In particular, the COVID-19 pandemic has spurred a collaborative initiative to enable machine learning innovation on this topic, termed the Medical Imaging and Data Resource Center (MIDRC). This initiative involves over 20 institutions in the U.S. and organizations such as the RSNA, ACR, and AAPM, with 60,000 COVID studies in the first year. The goal is to allow researchers to create studies that would be limited if relegated to a single institution, with the overall goal of clinically translating these tools for direct patient benefit. There are future plans to expand MIDRC to other disease processes.
Commercial machine learning applications have increasingly been emerging. I learned that, as of 2019, there were over 100 commercial machine learning algorithms that had received regulatory approval. A large number of these approvals have been in chest imaging and neuroimaging. For instance, numerous algorithms have been applied to chest X-rays, which, as 2D images, easily fit into standard machine learning frameworks. Other applications, such as abdominal imaging, have had comparatively less activity due to greater variation in anatomy. Commercial applications have favored certain imaging modalities, particularly X-rays and CT scans because they are easier to work with using standard machine learning frameworks. Other modalities, such as ultrasound, have been more difficult due to operator-dependence and the heterogeneity of imaging acquisition. Although challenging, these applications offer new opportunities.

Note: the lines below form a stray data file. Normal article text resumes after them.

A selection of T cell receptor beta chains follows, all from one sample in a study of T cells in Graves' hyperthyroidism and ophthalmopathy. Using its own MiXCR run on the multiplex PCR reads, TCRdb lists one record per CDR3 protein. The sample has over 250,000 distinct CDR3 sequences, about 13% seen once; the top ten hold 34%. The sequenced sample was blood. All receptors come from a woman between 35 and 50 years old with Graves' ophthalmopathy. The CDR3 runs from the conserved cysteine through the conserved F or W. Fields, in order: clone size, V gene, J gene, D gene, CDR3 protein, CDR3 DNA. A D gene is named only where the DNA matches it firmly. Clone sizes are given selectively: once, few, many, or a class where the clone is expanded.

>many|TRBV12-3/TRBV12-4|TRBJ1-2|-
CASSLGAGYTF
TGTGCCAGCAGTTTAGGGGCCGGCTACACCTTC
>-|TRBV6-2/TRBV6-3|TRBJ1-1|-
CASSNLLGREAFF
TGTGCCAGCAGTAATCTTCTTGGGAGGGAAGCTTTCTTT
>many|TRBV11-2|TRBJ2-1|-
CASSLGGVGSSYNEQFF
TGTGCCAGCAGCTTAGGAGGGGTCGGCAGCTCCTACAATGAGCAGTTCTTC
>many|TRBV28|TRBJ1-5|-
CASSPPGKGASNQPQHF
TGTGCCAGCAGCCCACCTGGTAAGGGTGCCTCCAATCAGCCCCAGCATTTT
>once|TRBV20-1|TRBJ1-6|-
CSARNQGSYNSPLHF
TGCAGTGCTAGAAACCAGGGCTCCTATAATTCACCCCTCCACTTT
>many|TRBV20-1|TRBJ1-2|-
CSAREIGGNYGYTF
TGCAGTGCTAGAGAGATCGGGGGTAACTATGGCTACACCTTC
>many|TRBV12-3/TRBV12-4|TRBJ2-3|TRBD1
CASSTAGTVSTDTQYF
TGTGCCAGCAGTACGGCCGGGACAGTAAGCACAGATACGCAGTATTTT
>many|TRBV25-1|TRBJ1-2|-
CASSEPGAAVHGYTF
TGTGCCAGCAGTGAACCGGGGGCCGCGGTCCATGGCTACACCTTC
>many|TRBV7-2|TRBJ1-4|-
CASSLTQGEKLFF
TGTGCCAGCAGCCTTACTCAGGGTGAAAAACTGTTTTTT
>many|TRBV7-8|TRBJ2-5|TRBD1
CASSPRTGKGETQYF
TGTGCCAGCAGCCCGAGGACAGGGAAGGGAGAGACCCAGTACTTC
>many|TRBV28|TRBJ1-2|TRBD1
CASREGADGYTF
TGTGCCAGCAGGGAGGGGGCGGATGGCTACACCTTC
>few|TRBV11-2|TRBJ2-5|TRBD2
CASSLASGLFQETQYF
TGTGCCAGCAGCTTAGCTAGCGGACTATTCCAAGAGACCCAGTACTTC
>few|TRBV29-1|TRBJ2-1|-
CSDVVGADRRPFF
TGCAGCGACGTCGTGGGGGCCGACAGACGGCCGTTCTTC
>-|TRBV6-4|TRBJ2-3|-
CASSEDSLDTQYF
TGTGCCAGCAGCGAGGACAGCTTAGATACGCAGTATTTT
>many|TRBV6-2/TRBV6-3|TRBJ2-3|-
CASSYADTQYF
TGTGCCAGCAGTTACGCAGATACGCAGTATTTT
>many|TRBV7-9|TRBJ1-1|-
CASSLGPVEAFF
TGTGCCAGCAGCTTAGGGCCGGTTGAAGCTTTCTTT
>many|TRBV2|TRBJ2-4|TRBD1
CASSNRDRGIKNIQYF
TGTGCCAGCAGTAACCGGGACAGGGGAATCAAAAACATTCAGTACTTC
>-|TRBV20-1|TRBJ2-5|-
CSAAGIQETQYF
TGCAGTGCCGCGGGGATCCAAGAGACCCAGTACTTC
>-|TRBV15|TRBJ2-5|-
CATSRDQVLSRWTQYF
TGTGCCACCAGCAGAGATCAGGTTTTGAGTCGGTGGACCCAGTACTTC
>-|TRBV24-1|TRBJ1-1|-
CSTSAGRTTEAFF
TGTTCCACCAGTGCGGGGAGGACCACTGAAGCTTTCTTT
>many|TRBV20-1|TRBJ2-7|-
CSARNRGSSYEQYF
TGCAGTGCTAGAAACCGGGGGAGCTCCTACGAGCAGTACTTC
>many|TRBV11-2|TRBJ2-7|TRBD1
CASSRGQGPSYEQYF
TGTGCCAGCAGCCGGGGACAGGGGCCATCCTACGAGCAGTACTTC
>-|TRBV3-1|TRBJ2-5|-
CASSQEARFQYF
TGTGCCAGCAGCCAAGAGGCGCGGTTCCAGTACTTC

There has been increasing awareness of the challenges involved in developing AI algorithms. Techniques such as deep learning thrive with large and diverse datasets, which can be hard to assemble due to legal, regulatory, and political hurdles associated with sharing medical data. If models are trained with limited or non-representative data, they can often fail to generalize to new clinical scenarios, such as new patient populations, institutions, imaging technology, or imaging parameters. Another major challenge is the time that it can take to annotate a large clinical dataset, which may contain tens of thousands of cases or more. While valuable information can be contained within radiology reports, this data is often noisy. Related to the problem of annotation is the heterogeneity in labels that one can get if different readers are involved. For instance, there is significant variation in chest radiograph interpretation. It would be ideal to have multiple annotations with a consensus process, but this can be even more time-consuming. Finally, algorithms will often take shortcuts in order to come to their conclusions; a pneumothorax detector may learn to detect the presence of chest tubes.